Health Library

The Health Library is a collection of health and wellness resources created for learning and accessibility. Select a topic below for related health information or search for a topic in the search bar for more information on other medical conditions.

Language Development in Newborns

Overview

Speech and language lessons start in the uterus. Your developing baby hears and responds to familiar voices. Soon after birth, your baby prefers and responds more to the mother's voice than to any other. And your newborn can recognize whether sounds are part of his or her native language.

Your newborn learns language by listening to the basic and distinct sounds (phonemes), such as the "tr" and "cl" sounds in the English language. Your baby remembers sounds and continually learns more nuances of language. These are later expressed when he or she starts to talk.

Babies learn language skills through frequent interaction, such as reading and being talked to. Newborns respond to "baby talk." This is a higher-pitched, slower speech with emphasis placed on alternating words. Most parents instinctively speak this way to their newborn. Over time, they start to incorporate normal speech patterns and pitch.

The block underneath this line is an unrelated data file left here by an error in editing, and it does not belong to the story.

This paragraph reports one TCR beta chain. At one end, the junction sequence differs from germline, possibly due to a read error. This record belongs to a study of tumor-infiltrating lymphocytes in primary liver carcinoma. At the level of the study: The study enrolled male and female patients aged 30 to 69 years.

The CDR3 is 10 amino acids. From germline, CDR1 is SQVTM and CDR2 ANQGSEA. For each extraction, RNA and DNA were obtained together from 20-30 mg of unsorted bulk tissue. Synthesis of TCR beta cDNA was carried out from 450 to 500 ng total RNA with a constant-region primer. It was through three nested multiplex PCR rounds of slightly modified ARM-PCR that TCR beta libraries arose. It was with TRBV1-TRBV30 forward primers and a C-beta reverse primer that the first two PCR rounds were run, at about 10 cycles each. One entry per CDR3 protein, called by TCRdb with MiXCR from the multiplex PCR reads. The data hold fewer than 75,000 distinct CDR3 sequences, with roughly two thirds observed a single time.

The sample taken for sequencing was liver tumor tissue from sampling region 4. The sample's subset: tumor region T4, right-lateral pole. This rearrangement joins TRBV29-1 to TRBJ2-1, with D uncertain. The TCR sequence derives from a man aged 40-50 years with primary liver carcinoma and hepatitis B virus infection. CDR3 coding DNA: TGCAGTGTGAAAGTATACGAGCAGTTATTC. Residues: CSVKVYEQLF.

You provide comforting contact when you read to your baby. Forming a reading routine early helps make future reading comfortable and fun.

Credits

Current as of: September 20, 2021

Author: Healthwise Staff
Medical Review:
Susan C. Kim MD - Pediatrics
Kathleen Romito MD - Family Medicine
John Pope MD - Pediatrics

This information does not replace the advice of a doctor. Healthwise, Incorporated, disclaims any warranty or liability for your use of this information. Your use of this information means that you agree to the Terms of Use. Learn how we develop our content.